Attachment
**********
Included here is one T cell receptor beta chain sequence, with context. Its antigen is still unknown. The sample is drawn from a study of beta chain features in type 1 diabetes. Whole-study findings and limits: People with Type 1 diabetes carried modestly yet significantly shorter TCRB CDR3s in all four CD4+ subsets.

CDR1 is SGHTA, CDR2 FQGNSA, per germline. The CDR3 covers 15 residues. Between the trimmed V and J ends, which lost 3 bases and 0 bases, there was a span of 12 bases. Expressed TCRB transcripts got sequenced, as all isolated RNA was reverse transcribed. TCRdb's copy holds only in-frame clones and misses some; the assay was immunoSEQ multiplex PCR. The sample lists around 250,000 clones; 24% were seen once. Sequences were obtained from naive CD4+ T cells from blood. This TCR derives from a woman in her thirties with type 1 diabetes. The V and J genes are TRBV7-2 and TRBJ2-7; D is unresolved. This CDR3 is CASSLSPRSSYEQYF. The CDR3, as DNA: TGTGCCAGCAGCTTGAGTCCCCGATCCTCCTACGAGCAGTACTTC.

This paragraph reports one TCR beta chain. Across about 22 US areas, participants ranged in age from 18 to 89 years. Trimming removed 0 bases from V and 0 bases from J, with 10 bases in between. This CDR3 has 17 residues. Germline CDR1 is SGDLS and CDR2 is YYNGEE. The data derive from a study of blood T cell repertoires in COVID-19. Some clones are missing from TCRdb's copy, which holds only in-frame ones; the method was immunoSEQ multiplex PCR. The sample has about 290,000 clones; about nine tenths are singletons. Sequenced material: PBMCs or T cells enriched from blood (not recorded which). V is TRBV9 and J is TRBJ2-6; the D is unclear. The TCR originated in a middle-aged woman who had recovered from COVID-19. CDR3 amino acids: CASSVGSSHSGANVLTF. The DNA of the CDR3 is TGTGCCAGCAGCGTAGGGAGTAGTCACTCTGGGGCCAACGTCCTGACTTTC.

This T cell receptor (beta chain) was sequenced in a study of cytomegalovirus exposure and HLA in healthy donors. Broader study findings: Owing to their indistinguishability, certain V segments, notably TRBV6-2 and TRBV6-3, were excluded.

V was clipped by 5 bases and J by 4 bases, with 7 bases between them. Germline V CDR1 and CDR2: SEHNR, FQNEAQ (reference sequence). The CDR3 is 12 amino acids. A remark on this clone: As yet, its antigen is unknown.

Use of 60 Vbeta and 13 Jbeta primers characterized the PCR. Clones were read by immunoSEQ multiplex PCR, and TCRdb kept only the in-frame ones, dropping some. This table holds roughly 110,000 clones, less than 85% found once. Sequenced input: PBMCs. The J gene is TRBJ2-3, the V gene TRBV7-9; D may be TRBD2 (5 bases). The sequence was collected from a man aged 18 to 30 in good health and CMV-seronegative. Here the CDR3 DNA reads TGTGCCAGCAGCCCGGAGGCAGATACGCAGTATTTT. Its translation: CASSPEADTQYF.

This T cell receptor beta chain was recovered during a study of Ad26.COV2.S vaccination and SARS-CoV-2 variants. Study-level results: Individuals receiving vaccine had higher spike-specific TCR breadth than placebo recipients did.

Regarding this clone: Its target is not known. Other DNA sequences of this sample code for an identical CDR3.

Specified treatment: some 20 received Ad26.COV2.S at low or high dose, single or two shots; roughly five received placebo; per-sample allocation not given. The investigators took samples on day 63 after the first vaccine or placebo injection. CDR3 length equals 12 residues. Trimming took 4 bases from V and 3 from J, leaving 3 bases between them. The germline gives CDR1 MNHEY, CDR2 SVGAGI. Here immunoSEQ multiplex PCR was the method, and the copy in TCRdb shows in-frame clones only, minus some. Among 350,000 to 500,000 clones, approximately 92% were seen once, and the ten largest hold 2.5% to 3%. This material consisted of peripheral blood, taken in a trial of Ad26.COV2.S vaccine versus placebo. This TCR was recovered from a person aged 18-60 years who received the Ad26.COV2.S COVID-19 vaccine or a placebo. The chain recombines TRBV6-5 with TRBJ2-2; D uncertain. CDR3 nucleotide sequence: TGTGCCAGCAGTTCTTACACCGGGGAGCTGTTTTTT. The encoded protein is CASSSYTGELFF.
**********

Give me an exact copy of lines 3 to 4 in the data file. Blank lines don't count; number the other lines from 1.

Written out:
This paragraph reports one TCR beta chain. Across about 22 US areas, participants ranged in age from 18 to 89 years. Trimming removed 0 bases from V and 0 bases from J, with 10 bases in between. This CDR3 has 17 residues. Germline CDR1 is SGDLS and CDR2 is YYNGEE. The data derive from a study of blood T cell repertoires in COVID-19. Some clones are missing from TCRdb's copy, which holds only in-frame ones; the method was immunoSEQ multiplex PCR. The sample has about 290,000 clones; about nine tenths are singletons. Sequenced material: PBMCs or T cells enriched from blood (not recorded which). V is TRBV9 and J is TRBJ2-6; the D is unclear. The TCR originated in a middle-aged woman who had recovered from COVID-19. CDR3 amino acids: CASSVGSSHSGANVLTF. The DNA of the CDR3 is TGTGCCAGCAGCGTAGGGAGTAGTCACTCTGGGGCCAACGTCCTGACTTTC.

This T cell receptor (beta chain) was sequenced in a study of cytomegalovirus exposure and HLA in healthy donors. Broader study findings: Owing to their indistinguishability, certain V segments, notably TRBV6-2 and TRBV6-3, were excluded.